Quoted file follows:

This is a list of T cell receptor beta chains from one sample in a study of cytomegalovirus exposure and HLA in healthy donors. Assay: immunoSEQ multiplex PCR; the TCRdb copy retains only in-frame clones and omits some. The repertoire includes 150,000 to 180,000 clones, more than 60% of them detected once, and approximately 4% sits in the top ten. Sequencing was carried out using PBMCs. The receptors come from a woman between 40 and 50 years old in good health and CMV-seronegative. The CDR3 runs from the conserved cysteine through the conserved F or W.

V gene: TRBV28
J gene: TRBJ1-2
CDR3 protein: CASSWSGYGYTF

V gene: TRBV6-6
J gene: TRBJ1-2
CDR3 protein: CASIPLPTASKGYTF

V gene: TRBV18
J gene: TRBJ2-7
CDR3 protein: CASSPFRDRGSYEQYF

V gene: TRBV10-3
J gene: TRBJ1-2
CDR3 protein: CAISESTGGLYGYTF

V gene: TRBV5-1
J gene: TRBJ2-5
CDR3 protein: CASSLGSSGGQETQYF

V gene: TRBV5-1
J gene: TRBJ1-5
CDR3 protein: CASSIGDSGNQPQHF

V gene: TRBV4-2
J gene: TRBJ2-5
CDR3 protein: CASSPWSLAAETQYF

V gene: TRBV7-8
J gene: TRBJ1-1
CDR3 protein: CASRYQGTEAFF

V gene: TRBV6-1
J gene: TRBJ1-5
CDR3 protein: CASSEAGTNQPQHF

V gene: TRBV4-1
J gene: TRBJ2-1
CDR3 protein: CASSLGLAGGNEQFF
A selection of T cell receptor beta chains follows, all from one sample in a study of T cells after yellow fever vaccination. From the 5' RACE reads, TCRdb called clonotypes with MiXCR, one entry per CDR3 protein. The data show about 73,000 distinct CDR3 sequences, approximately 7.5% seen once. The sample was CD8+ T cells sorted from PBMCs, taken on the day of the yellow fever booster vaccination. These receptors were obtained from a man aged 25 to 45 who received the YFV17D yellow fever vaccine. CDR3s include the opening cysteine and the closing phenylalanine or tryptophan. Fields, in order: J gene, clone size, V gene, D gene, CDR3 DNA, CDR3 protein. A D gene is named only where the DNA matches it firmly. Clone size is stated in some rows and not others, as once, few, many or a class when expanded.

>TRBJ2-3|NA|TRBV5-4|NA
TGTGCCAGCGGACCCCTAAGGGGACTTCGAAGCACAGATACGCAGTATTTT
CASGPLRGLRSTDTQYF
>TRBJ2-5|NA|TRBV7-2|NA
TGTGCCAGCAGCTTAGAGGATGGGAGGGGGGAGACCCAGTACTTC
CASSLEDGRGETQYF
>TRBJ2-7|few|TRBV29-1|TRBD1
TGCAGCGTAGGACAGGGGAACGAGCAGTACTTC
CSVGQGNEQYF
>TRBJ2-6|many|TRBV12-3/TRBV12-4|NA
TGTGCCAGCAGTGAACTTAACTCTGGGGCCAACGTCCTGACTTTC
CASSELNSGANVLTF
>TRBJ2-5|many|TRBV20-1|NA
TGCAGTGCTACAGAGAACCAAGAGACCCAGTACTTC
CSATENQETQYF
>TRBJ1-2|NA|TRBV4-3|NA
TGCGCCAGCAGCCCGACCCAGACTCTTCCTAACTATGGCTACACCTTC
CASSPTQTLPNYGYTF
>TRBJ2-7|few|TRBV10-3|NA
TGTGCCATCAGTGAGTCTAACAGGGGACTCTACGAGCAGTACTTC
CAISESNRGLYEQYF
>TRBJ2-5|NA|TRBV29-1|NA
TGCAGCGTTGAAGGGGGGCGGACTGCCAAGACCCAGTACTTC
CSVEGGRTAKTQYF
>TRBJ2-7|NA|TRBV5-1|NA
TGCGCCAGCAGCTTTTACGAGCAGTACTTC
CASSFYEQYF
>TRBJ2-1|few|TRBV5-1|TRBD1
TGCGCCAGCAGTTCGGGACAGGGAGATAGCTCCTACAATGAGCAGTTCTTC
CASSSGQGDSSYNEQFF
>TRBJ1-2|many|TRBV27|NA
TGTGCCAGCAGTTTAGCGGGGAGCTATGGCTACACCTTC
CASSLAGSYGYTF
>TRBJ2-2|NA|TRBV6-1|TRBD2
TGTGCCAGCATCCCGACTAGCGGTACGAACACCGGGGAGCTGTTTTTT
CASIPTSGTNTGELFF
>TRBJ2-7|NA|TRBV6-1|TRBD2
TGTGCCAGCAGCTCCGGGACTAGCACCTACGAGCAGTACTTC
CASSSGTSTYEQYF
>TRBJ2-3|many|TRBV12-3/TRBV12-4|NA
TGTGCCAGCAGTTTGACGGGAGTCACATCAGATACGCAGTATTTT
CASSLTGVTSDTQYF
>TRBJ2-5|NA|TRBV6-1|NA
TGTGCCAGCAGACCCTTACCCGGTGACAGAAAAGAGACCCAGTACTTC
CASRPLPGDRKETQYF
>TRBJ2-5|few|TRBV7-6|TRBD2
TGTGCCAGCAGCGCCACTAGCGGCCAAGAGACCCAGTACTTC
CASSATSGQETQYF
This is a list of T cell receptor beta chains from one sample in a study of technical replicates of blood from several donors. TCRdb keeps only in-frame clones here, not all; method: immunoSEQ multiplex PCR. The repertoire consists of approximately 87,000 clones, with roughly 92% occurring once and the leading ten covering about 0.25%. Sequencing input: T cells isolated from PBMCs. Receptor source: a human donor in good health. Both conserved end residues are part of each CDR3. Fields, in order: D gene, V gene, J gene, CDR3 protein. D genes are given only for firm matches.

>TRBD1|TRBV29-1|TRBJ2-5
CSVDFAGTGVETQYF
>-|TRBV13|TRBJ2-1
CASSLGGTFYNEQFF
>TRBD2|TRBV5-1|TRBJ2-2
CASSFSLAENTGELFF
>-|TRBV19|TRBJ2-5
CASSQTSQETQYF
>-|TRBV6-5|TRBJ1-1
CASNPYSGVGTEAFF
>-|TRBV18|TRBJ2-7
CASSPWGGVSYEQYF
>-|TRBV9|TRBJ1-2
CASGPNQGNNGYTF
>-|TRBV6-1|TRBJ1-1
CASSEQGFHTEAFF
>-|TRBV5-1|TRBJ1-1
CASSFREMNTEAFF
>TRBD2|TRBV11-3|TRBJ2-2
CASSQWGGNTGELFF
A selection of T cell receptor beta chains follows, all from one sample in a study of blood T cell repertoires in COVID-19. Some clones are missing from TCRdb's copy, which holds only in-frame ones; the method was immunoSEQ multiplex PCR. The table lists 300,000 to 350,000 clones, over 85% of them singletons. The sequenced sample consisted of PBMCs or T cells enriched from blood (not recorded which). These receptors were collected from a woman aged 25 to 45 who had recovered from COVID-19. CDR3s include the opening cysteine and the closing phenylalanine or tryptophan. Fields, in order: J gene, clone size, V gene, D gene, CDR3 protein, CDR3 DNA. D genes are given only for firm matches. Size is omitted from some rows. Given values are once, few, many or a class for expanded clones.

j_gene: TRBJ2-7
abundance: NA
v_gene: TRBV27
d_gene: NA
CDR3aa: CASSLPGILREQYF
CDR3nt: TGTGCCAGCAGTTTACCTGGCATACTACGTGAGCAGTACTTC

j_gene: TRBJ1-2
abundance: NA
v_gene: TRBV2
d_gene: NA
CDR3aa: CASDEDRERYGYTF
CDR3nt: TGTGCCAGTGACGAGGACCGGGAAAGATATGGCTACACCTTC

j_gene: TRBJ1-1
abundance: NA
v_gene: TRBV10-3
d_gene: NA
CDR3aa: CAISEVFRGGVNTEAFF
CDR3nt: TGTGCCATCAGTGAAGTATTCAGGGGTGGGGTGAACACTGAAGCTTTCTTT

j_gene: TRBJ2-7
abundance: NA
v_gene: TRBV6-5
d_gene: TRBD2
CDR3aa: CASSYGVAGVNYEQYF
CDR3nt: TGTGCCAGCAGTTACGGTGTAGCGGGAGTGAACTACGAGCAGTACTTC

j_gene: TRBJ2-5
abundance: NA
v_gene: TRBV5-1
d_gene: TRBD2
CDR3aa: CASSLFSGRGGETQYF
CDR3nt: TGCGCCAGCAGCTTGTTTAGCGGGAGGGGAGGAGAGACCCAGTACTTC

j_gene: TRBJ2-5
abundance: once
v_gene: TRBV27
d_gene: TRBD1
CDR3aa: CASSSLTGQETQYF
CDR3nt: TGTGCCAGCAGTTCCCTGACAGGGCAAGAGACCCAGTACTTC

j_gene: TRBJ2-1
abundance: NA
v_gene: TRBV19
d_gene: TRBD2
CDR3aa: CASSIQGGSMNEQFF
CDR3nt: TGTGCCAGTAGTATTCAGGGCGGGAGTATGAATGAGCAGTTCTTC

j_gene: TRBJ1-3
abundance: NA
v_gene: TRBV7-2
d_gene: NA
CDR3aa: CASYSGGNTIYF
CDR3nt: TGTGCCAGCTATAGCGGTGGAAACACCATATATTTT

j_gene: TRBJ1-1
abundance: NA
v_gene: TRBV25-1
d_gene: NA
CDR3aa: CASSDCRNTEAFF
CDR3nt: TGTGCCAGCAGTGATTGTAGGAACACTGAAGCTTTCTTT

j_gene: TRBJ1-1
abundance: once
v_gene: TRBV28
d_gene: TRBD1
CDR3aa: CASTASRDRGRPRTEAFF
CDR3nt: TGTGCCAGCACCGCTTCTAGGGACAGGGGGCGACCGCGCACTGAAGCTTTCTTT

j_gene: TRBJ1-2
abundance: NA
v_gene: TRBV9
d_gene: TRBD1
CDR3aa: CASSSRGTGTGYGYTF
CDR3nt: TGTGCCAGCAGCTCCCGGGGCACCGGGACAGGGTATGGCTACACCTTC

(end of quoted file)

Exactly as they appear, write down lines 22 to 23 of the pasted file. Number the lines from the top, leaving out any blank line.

CDR3 protein: CASSPWSLAAETQYF

V gene: TRBV7-8